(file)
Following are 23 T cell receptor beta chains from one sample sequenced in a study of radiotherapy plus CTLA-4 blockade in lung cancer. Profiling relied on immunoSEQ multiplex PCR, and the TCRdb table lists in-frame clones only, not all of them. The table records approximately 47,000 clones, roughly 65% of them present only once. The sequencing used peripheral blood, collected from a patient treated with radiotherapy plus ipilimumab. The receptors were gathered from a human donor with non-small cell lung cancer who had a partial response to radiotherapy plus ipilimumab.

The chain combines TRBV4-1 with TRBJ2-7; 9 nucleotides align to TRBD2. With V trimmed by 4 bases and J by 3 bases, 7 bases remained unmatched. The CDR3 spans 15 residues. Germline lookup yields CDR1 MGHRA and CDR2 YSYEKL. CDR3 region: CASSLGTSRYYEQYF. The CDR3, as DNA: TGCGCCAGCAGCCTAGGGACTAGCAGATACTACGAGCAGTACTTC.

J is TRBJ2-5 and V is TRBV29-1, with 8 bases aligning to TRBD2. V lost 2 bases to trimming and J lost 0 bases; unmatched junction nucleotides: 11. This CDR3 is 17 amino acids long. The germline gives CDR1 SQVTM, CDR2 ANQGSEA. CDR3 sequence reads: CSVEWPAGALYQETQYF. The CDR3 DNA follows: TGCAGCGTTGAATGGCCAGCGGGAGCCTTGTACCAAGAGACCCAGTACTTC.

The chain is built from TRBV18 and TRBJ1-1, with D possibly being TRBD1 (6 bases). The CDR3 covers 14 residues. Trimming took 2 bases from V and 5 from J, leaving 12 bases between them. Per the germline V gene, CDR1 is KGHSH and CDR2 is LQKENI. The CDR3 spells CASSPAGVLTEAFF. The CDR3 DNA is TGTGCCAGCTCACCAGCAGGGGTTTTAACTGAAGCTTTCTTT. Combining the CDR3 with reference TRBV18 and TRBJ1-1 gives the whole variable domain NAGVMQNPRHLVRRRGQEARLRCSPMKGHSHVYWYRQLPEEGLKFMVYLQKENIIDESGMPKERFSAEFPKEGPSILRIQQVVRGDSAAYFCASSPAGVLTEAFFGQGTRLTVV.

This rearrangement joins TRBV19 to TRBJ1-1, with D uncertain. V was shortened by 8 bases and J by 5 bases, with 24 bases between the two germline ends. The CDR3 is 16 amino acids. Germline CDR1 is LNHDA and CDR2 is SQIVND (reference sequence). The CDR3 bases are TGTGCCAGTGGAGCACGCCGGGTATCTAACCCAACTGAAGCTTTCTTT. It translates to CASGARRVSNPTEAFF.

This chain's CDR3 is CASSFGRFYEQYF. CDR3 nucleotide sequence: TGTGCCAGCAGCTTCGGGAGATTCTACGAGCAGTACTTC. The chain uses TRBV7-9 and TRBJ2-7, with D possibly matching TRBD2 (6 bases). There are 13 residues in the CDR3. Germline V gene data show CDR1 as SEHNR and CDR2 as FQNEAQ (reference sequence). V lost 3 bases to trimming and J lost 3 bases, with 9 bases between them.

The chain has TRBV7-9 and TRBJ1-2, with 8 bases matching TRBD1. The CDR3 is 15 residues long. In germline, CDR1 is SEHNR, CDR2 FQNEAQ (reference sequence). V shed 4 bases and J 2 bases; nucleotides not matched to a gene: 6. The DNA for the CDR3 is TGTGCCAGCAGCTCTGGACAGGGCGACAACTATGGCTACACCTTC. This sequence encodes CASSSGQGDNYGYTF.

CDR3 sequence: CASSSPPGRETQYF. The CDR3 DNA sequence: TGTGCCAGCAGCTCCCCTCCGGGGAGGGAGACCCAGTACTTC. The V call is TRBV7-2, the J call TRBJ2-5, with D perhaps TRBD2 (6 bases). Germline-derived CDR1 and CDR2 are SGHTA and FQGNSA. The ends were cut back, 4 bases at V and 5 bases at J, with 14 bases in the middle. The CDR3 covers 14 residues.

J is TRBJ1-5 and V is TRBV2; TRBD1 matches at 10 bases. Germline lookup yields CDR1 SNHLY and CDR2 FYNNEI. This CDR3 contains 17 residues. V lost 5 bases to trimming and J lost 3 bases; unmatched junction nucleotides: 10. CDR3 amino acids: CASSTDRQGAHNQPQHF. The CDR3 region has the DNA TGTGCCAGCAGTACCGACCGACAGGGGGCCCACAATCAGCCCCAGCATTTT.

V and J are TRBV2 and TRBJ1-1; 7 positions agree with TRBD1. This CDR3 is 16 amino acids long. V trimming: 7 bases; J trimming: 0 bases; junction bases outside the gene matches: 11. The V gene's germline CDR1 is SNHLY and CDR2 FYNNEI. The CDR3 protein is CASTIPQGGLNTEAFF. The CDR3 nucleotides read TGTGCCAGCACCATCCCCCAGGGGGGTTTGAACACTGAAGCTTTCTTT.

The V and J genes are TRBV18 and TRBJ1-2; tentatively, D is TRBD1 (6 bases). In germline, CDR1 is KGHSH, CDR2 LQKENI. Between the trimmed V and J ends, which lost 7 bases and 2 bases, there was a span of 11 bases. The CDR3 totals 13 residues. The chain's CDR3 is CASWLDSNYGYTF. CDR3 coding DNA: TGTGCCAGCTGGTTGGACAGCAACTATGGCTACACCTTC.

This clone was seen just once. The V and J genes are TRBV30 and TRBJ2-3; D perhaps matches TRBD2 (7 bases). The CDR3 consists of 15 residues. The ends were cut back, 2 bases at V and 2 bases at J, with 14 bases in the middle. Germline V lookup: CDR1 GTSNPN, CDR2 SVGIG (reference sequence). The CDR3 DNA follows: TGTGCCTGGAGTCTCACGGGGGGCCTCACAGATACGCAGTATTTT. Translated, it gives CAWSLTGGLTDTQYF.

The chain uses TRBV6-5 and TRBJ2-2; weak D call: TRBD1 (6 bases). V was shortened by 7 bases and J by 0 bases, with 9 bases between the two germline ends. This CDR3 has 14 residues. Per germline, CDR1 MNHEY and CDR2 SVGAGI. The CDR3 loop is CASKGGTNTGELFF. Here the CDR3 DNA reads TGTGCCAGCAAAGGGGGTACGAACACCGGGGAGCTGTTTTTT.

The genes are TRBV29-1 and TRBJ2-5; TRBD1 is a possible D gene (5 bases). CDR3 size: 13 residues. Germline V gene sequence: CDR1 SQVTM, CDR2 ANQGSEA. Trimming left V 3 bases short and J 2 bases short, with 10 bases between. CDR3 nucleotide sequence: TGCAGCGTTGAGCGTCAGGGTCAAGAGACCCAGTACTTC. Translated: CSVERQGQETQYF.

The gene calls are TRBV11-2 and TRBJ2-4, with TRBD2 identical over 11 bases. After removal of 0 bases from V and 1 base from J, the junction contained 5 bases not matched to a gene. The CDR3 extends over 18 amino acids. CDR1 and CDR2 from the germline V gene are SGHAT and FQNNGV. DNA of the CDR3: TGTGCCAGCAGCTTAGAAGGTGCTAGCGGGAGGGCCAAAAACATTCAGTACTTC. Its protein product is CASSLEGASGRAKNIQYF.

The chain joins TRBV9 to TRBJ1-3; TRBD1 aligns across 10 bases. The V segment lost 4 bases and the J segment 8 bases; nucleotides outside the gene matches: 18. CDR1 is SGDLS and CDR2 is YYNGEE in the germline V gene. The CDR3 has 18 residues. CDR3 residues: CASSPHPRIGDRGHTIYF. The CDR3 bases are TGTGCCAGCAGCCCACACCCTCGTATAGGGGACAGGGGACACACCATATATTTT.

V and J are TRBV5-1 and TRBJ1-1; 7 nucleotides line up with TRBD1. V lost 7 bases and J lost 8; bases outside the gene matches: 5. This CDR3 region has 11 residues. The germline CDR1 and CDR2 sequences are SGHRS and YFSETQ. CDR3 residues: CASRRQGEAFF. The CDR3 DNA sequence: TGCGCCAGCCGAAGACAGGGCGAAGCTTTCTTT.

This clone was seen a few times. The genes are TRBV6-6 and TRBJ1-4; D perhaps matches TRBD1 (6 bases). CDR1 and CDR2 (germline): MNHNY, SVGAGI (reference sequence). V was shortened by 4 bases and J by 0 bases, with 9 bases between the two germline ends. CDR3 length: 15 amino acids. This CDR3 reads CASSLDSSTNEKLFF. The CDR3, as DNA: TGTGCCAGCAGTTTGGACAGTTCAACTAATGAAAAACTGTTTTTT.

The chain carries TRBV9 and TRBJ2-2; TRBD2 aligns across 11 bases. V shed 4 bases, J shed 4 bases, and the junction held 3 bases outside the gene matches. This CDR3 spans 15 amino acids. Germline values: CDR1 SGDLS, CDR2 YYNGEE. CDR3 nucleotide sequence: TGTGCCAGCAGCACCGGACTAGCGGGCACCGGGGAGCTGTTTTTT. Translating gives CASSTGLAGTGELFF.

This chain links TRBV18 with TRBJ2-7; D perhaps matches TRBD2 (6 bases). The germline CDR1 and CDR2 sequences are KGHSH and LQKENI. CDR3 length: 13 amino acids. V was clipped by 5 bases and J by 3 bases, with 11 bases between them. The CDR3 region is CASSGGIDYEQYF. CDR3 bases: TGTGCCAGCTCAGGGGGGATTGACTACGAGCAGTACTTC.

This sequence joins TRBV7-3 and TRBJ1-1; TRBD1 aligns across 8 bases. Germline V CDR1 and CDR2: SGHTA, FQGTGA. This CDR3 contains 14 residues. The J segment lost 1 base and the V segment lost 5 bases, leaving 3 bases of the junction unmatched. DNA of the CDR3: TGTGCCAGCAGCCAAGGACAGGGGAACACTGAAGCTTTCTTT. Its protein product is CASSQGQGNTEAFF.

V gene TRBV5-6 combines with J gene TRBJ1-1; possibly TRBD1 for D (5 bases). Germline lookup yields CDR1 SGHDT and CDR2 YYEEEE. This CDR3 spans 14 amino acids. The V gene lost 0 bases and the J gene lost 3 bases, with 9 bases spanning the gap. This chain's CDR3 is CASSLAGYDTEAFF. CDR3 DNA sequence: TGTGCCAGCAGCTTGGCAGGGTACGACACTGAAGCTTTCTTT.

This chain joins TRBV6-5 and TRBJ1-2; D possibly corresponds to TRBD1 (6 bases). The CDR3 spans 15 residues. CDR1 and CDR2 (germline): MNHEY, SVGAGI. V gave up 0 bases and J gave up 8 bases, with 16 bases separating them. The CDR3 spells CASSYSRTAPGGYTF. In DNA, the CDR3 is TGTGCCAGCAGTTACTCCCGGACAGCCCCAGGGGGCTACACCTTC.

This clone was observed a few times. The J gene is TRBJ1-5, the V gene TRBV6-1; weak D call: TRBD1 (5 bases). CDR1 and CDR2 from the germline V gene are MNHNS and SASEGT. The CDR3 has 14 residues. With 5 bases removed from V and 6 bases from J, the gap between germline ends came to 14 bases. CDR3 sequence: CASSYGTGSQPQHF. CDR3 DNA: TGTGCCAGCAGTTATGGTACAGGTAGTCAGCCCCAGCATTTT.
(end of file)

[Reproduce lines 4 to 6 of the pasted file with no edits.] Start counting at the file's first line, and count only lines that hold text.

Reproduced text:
The chain is built from TRBV18 and TRBJ1-1, with D possibly being TRBD1 (6 bases). The CDR3 covers 14 residues. Trimming took 2 bases from V and 5 from J, leaving 12 bases between them. Per the germline V gene, CDR1 is KGHSH and CDR2 is LQKENI. The CDR3 spells CASSPAGVLTEAFF. The CDR3 DNA is TGTGCCAGCTCACCAGCAGGGGTTTTAACTGAAGCTTTCTTT. Combining the CDR3 with reference TRBV18 and TRBJ1-1 gives the whole variable domain NAGVMQNPRHLVRRRGQEARLRCSPMKGHSHVYWYRQLPEEGLKFMVYLQKENIIDESGMPKERFSAEFPKEGPSILRIQQVVRGDSAAYFCASSPAGVLTEAFFGQGTRLTVV.

This rearrangement joins TRBV19 to TRBJ1-1, with D uncertain. V was shortened by 8 bases and J by 5 bases, with 24 bases between the two germline ends. The CDR3 is 16 amino acids. Germline CDR1 is LNHDA and CDR2 is SQIVND (reference sequence). The CDR3 bases are TGTGCCAGTGGAGCACGCCGGGTATCTAACCCAACTGAAGCTTTCTTT. It translates to CASGARRVSNPTEAFF.

This chain's CDR3 is CASSFGRFYEQYF. CDR3 nucleotide sequence: TGTGCCAGCAGCTTCGGGAGATTCTACGAGCAGTACTTC. The chain uses TRBV7-9 and TRBJ2-7, with D possibly matching TRBD2 (6 bases). There are 13 residues in the CDR3. Germline V gene data show CDR1 as SEHNR and CDR2 as FQNEAQ (reference sequence). V lost 3 bases to trimming and J lost 3 bases, with 9 bases between them.